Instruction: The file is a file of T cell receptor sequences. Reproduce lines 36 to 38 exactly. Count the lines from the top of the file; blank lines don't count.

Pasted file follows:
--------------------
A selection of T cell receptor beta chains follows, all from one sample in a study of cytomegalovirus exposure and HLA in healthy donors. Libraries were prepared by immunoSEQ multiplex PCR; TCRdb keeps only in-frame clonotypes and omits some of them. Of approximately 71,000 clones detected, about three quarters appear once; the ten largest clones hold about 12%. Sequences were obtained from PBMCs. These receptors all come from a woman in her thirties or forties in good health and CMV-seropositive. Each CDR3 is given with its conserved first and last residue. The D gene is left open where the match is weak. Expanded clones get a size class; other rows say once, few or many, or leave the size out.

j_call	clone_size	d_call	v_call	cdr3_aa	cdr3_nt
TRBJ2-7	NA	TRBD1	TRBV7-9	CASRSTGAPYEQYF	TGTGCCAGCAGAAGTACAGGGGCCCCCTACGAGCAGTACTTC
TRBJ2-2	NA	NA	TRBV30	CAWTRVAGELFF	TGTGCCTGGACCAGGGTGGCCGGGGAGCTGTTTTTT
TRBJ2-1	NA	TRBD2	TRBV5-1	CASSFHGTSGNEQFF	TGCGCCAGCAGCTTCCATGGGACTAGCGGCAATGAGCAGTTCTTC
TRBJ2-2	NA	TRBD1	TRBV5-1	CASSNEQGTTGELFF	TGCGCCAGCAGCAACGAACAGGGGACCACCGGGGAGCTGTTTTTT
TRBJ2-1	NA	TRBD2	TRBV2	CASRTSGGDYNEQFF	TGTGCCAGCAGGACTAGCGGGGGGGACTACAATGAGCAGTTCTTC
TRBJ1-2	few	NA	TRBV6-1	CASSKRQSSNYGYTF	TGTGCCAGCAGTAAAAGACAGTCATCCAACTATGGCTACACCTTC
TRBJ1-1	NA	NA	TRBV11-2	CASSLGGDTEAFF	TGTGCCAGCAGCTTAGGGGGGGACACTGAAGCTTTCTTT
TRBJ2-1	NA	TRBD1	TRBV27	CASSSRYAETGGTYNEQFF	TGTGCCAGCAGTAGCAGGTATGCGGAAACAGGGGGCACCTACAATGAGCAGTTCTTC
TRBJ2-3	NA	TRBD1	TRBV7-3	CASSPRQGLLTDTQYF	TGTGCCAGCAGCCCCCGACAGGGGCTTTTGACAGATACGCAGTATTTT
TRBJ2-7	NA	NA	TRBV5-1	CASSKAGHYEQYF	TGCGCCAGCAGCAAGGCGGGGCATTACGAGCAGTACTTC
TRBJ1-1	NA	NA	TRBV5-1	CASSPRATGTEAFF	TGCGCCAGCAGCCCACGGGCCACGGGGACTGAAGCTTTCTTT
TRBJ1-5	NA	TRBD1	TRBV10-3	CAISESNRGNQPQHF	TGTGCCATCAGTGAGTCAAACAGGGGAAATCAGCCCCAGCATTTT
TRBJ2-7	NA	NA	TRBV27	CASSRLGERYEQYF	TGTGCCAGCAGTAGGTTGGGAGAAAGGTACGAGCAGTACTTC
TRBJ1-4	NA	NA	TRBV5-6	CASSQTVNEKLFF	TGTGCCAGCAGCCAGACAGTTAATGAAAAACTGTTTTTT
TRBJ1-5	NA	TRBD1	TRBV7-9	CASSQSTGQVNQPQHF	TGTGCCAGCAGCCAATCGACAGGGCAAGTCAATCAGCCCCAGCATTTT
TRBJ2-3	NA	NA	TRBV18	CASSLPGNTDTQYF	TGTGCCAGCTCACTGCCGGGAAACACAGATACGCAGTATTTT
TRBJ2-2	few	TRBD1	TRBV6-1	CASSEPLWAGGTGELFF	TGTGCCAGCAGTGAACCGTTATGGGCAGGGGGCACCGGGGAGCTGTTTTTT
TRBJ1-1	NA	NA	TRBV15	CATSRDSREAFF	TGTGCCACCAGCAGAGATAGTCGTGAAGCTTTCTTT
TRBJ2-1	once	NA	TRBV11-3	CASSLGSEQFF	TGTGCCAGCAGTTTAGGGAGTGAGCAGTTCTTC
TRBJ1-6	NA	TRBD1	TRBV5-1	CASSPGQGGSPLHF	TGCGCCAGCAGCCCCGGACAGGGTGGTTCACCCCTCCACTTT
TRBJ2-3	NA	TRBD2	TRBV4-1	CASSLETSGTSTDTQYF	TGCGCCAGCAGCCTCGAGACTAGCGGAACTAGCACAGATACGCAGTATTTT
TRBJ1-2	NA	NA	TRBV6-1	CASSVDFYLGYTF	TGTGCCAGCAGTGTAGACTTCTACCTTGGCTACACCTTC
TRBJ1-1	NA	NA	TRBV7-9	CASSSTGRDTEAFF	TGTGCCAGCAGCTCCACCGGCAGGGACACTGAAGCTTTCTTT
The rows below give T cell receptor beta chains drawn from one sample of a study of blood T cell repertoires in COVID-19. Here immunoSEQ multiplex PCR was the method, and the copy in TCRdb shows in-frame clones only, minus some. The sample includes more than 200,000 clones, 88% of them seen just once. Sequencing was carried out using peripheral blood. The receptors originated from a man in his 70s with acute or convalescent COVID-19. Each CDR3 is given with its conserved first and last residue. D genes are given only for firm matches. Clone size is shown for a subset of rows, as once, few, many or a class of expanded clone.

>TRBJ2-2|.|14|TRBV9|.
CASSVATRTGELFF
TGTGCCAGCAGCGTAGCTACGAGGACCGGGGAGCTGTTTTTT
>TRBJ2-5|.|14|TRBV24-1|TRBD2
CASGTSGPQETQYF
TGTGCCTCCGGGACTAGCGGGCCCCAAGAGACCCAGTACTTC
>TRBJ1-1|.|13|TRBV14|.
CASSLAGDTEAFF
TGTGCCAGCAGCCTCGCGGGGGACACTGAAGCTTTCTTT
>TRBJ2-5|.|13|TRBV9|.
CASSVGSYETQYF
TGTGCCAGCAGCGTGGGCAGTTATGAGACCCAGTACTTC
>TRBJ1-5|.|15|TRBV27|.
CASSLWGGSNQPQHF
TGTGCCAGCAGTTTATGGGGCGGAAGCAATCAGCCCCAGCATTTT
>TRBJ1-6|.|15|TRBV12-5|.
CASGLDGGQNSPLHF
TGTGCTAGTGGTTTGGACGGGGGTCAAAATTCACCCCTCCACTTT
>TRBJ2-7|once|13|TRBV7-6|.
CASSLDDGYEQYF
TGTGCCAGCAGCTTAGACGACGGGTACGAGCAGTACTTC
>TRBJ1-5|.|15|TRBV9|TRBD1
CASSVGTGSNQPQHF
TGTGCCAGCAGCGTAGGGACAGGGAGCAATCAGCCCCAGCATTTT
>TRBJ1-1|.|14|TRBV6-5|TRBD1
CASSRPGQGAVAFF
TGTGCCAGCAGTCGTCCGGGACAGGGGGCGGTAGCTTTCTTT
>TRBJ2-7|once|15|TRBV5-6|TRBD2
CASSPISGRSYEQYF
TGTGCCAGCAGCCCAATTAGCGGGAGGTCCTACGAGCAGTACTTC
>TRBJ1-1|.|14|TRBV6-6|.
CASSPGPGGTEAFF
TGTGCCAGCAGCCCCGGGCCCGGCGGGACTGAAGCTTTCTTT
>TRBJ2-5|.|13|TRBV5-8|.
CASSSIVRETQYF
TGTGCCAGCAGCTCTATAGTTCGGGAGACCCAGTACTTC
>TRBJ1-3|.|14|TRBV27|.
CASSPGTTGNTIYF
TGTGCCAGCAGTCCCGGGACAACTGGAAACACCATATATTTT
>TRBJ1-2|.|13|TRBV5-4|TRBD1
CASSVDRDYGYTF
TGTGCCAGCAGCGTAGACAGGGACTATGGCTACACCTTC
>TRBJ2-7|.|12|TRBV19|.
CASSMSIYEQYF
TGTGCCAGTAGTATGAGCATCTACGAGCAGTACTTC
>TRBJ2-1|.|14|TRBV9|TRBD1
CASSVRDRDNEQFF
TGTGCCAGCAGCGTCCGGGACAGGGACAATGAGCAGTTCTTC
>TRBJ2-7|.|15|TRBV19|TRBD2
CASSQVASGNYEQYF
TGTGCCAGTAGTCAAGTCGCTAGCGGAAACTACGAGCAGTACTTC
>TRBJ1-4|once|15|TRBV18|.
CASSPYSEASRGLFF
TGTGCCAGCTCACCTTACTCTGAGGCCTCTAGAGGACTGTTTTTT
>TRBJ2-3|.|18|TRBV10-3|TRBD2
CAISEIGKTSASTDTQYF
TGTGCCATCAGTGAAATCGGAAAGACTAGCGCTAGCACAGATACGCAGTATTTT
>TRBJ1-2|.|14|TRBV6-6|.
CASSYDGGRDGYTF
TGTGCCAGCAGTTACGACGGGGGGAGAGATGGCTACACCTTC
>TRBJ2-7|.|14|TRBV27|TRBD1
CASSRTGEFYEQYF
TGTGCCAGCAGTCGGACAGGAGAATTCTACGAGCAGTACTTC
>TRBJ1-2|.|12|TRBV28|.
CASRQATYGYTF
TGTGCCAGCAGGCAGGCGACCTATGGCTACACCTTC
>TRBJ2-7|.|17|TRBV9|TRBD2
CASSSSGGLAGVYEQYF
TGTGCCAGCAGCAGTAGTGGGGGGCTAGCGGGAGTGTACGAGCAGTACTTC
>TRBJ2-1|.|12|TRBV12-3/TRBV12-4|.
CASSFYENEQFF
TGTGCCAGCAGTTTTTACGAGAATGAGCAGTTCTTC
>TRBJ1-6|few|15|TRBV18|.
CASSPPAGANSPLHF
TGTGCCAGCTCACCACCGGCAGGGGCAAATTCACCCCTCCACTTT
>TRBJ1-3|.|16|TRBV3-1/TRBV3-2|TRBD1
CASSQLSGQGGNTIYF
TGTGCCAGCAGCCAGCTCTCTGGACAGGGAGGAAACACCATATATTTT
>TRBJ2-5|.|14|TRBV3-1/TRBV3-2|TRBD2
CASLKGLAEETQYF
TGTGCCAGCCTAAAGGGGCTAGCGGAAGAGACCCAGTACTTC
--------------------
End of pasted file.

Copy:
>TRBJ2-5|.|13|TRBV9|.
CASSVGSYETQYF
TGTGCCAGCAGCGTGGGCAGTTATGAGACCCAGTACTTC